After 18 years on the O'Fallon School District 90 school board, president John Coers has been voted out.
From the unofficial results from Tuesday's election, Coers received 3,103 votes, which was not enough to retain his seat.
Incumbent Steven Springer retained his seat with 4,000 votes, and three newcomers will join the board: John Wagnon, who received 4,287 votes; Todd Roach, who received 4,739 votes; and Chris Pulcher, who received 3,848 votes.
Springer, Wagnon, Roach and Pulcher will all serve four-year terms.
June Wilkey-Isselhardt, secretary to District 90 Superintendent Todd Koehl, said the new school board will take the oath of office at 5:30 p.m. May 3, and new officers will be elected by the board during that meeting.
District 90 voters also firmly rejected a property tax increase Tuesday. The vote was 4,512 no votes to 2,476 yes votes.
The district was asking voters for a 49-cent increase, which would have brought the education fund rate from $1.40 to $1.89.
Citizens Against District 90 Tax Increases, a group that organized the effort to defeat the referendum, released the following statement from Chairman John Hughes, "The citizens of O'Fallon sent a message of fiscal responsibility. Raising property taxes is not the solution. We need our elected officials to work together with the community, educators and parents to solve our financial problems."
With the referendum defeated, Koehl said the district will move forward with its cost-reduction plan, which includes eliminating extracurricular activities, cutting elective classes and laying off certified and non-certified personnel.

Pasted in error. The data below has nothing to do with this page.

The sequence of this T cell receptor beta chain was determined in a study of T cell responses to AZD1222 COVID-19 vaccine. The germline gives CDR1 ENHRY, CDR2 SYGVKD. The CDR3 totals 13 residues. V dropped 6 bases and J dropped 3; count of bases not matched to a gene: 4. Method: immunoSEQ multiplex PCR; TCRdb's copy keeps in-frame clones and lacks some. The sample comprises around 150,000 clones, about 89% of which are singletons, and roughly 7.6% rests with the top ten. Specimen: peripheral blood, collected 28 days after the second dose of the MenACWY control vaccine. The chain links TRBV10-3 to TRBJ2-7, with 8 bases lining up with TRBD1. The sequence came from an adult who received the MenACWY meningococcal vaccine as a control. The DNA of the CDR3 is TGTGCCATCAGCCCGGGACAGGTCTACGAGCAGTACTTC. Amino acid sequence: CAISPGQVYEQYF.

O'Fallon parent Dawn O'Leary, who has two students in the district, said she is "extremely unhappy" about the tax referendum failing.
"District 90 was already forced to eliminate the gifted program and art from the elementary school curriculum. Now they are being forced to eliminate music, P.E. and computer classes," O'Leary said.
Smithton voters reject building new school
Smithton School District 130 voters rejected a proposal to issue $12 million in school building bonds for a period of 20 years to build a new middle school and upgrade the existing school. With all precincts reporting, the vote was 1,441 no votes to 163 yes votes.
Concerned Citizens for Smithton School, a group that lobbied against the referendum, posted the following statement on its Facebook page: "It was our collective effort that has sent a clear message to the school board and administration: a message of maintaining (and improving) a high quality of education, of ensuring fiscal responsibility and, ultimately, of being held accountable to district voters through the transparent execution of this public position's responsibilities."
Brian Lester, spokesperson for the group, said they commend the efforts of the 'Vote Yes' group and would like to work with its members "to find creative solutions to the issues we face."
Superintendent Steve York said he was disappointed that the referendum did not pass. "I hope that everyone can come together to find a creative solution to our growing student population," he said. "We at Smithton will continue to provide quality education for all the children of the district."
The existing kindergarten through eighth grade school has 506 students, but district officials said the school has a capacity for 412 students.
Four newcomers were elected to the Smithton school board Tuesday: Gabrielle Schwemmer, who received 955 votes; Sara Sutherland, who received 1,009 votes; Jason A. Weiss, who received 900 votes; and Kenneth (Jason) Chandler, who received 759 votes. Incumbent Rich Maue, who received 709 votes, was not re-elected to the board.
All election results are unofficial and will be certified later this month.
Contact reporter Jamie Forsythe at 618-239-2562 or email@example.com.